Background The efficacy of SILK flow diverters (SFD) in the management of cerebral aneurysms has been established. However, the risk of complications with parent artery occlusion (PAO) remains to be fully elucidated. The purpose of our study was to analyze intracranial aneurysms treated with SFDs and assess for occurrences and potential risk factors for PAO.
Materials and methods Between September 2010 and September 2017, 34 patients were treated for intracranial aneurysms using SFDs at a Canadian institution. This database was retrospectively analyzed for frequency of PAOs and statistical analysis performed for potential contributing factors.
Results Following treatment with SFDs, average clinical and imaging follow-ups were 31 and 22 months, respectively. PAOs were identified in 21% (7/34) of patients and occurred between 8 days and 1.5 years from intervention but only in 11.8% in those compliant to anti-platelet medications. These were all associated with anterior circulation aneurysms (P=0.131) and had no associated neurological deficits. Of these, 57% (4/7) had a fusiform morphology compared with only 19% (5/27) in non-occluded patients (P=0.039). The presence of clinical symptoms at the time of initial SFD intervention was significantly associated with PAO (P=0.021).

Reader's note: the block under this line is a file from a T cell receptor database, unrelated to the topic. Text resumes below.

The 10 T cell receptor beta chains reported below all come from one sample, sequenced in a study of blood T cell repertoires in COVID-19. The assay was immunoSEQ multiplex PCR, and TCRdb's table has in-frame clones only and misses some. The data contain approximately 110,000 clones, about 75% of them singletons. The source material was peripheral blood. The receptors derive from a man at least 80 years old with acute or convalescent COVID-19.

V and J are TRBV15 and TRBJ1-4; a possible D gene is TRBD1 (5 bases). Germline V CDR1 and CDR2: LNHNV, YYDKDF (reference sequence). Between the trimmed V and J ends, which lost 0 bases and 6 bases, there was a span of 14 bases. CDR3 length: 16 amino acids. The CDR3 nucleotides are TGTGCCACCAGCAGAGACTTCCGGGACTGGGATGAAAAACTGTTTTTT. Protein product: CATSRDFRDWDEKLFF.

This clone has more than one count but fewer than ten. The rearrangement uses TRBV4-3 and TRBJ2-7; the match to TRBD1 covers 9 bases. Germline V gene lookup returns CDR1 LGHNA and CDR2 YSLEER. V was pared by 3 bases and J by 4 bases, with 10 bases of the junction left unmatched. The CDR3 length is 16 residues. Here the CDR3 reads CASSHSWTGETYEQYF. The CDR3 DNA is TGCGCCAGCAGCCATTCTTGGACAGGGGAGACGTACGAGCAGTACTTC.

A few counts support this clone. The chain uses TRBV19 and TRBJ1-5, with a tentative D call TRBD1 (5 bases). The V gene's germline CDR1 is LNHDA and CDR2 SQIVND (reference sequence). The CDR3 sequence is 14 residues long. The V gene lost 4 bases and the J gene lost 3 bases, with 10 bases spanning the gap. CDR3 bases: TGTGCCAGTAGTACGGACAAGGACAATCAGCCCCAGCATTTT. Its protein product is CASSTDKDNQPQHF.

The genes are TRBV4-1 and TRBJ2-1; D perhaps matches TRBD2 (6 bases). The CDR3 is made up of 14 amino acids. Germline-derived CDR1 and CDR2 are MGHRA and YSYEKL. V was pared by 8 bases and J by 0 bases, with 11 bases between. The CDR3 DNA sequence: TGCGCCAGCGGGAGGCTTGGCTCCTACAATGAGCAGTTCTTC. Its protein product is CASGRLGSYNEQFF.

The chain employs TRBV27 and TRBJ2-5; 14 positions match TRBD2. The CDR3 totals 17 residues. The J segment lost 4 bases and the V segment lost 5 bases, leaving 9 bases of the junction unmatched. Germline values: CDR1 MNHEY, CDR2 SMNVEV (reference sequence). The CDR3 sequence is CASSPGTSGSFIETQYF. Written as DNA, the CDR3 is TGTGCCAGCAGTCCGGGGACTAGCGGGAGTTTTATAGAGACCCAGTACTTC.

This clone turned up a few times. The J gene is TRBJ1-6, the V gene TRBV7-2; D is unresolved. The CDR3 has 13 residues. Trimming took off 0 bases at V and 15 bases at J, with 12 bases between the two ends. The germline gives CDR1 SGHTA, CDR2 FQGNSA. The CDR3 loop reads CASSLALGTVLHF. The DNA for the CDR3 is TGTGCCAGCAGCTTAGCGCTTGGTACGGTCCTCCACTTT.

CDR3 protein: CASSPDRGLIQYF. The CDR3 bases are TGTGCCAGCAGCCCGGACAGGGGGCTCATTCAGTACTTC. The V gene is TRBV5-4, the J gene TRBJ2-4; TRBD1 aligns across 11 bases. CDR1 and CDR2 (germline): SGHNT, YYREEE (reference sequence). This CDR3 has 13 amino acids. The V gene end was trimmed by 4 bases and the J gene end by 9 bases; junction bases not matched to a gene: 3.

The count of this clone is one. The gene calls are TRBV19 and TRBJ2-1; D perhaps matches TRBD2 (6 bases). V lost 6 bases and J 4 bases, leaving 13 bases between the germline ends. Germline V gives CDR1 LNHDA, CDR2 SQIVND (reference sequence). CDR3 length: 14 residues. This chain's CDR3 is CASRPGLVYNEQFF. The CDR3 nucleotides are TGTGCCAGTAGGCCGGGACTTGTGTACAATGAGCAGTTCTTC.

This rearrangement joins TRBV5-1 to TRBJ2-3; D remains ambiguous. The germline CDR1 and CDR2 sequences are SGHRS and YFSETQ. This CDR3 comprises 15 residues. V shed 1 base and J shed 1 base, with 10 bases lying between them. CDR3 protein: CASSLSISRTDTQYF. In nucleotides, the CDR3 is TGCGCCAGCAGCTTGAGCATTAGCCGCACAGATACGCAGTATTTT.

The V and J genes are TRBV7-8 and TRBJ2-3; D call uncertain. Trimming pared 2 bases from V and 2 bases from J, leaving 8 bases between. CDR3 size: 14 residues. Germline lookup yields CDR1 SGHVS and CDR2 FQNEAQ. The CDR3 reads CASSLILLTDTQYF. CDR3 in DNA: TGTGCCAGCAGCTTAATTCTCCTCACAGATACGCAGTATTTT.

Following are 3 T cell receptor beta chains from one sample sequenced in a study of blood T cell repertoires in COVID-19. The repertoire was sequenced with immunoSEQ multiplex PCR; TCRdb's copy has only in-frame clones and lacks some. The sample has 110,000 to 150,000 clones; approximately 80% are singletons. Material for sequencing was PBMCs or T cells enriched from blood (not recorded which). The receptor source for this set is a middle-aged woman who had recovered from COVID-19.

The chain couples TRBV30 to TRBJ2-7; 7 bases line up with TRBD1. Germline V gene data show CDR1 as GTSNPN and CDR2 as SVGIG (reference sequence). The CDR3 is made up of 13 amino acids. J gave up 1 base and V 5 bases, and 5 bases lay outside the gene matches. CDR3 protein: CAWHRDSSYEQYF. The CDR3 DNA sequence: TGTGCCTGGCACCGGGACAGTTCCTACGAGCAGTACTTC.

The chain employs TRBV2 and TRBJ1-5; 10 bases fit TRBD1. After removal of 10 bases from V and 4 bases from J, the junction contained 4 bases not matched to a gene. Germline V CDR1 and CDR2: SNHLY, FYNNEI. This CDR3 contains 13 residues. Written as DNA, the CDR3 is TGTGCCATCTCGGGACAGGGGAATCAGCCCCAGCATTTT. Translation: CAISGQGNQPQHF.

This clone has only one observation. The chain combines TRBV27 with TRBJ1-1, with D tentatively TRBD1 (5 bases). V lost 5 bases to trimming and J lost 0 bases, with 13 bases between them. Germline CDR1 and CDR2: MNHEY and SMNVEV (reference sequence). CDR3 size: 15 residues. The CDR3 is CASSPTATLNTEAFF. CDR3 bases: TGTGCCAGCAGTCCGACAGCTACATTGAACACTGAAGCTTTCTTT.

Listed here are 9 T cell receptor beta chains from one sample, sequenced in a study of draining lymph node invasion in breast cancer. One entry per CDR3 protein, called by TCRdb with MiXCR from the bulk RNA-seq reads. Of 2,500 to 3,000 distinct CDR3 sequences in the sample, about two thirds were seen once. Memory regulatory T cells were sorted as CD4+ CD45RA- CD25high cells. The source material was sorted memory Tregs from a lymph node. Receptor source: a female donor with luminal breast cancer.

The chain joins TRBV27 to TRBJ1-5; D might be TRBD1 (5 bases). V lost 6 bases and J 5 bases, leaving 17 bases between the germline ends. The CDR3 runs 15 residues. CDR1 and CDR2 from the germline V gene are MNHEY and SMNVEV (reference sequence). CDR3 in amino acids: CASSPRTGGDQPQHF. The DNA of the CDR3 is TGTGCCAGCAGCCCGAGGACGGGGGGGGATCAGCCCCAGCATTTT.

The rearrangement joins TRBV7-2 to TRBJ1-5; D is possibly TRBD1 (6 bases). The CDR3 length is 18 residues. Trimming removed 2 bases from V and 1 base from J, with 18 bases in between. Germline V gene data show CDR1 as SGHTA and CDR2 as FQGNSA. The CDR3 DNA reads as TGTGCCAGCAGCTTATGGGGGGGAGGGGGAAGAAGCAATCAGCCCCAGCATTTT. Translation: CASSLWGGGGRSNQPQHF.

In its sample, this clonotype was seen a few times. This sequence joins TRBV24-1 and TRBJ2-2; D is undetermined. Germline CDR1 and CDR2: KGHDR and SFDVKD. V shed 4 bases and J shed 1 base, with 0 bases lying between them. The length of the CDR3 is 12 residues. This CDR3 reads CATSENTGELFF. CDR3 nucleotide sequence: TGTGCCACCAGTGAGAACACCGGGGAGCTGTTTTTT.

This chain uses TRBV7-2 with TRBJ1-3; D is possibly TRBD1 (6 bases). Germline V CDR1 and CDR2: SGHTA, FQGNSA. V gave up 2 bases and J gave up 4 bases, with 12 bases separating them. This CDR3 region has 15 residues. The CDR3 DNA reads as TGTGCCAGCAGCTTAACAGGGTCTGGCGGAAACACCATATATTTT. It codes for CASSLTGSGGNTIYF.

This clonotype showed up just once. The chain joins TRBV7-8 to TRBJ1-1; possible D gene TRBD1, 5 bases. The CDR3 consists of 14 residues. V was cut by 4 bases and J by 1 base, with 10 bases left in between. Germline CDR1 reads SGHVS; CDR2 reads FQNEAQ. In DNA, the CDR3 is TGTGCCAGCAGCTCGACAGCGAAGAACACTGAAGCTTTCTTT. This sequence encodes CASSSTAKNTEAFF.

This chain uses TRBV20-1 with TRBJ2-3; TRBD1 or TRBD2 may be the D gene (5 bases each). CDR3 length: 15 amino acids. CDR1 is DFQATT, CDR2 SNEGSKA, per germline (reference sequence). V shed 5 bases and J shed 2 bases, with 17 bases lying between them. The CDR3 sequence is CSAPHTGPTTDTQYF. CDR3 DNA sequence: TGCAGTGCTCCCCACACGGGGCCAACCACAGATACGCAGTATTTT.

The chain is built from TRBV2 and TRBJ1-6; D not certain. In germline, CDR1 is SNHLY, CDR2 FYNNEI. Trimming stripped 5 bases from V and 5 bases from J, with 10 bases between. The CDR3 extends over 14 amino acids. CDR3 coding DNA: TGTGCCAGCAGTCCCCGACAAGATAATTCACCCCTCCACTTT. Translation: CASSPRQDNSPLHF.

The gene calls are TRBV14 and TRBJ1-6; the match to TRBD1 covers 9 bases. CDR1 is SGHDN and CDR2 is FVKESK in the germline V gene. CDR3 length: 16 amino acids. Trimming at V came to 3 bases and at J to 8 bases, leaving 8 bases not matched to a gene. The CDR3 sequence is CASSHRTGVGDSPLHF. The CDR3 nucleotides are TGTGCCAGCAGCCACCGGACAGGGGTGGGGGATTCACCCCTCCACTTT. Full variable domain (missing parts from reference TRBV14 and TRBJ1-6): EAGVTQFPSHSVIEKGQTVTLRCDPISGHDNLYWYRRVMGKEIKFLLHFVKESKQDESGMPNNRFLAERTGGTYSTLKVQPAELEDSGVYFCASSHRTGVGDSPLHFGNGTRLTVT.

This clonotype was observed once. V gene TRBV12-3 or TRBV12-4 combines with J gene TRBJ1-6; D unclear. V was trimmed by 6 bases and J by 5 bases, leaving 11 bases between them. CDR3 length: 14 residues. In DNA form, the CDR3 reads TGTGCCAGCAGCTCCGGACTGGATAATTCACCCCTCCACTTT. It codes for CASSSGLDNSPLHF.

Conclusion Delayed PAO is not an uncommon outcome of flow diverter deployment and could be seen up to 1.5 years after treatment with no associated neurological deficits. Anti-platelet non-adherence remains a risk factor for PAO. Fusiform morphology of the aneurysm and symptoms at the time of intervention were associated with subsequent occlusion.
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